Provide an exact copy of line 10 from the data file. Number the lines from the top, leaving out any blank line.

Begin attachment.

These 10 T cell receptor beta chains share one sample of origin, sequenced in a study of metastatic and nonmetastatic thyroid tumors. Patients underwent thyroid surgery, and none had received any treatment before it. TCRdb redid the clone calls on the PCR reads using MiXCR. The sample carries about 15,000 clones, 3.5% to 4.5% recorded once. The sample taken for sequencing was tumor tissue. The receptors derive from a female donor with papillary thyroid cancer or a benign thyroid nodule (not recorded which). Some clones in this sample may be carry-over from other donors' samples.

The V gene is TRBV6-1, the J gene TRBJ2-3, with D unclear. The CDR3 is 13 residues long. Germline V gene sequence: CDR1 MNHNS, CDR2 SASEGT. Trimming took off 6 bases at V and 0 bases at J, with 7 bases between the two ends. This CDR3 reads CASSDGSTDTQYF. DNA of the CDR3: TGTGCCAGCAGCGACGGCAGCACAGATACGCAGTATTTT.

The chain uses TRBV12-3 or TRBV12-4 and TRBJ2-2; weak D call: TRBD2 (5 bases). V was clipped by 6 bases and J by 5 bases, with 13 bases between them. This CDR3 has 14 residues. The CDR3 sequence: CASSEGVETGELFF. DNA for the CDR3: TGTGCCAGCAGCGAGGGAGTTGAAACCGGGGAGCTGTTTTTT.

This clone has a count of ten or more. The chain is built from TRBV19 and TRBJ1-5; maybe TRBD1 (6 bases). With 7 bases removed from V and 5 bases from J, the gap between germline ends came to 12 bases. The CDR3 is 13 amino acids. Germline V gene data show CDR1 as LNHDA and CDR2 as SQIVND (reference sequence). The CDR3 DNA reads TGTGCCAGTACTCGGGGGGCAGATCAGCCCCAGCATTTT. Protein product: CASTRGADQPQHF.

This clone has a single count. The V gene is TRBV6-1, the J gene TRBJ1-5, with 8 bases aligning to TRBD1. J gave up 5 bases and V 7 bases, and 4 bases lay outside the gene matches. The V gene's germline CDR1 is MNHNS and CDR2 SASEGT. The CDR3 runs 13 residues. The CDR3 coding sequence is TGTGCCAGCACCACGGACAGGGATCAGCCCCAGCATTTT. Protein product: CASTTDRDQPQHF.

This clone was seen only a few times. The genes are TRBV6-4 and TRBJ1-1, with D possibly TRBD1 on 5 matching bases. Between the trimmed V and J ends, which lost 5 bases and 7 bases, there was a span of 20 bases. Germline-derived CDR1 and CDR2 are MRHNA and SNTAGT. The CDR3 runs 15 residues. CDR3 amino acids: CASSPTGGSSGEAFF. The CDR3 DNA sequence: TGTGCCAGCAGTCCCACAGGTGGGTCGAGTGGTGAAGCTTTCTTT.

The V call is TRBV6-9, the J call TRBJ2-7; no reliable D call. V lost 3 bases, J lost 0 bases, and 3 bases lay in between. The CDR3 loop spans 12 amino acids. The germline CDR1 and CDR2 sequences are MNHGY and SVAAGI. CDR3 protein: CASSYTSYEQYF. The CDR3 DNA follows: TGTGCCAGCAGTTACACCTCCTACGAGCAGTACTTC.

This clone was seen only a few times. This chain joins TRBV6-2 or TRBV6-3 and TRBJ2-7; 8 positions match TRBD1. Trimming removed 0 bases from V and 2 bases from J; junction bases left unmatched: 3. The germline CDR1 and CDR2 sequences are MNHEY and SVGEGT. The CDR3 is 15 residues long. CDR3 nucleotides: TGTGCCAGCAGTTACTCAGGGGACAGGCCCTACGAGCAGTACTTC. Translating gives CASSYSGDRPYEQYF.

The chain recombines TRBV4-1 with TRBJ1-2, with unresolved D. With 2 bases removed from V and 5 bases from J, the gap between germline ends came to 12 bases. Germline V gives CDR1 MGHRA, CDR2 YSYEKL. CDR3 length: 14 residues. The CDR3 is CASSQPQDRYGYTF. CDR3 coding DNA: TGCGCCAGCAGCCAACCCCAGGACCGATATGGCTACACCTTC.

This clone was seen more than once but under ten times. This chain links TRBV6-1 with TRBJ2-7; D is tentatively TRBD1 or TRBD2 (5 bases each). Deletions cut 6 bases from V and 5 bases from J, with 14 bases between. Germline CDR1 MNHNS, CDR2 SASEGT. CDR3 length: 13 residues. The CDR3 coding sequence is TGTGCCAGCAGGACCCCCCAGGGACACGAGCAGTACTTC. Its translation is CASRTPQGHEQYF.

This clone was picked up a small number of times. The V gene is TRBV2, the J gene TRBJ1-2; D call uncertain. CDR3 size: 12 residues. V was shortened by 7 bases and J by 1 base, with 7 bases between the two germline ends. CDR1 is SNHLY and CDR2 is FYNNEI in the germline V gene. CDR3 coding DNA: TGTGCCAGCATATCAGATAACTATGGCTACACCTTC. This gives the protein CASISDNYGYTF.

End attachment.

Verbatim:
This clone was seen more than once but under ten times. This chain links TRBV6-1 with TRBJ2-7; D is tentatively TRBD1 or TRBD2 (5 bases each). Deletions cut 6 bases from V and 5 bases from J, with 14 bases between. Germline CDR1 MNHNS, CDR2 SASEGT. CDR3 length: 13 residues. The CDR3 coding sequence is TGTGCCAGCAGGACCCCCCAGGGACACGAGCAGTACTTC. Its translation is CASRTPQGHEQYF.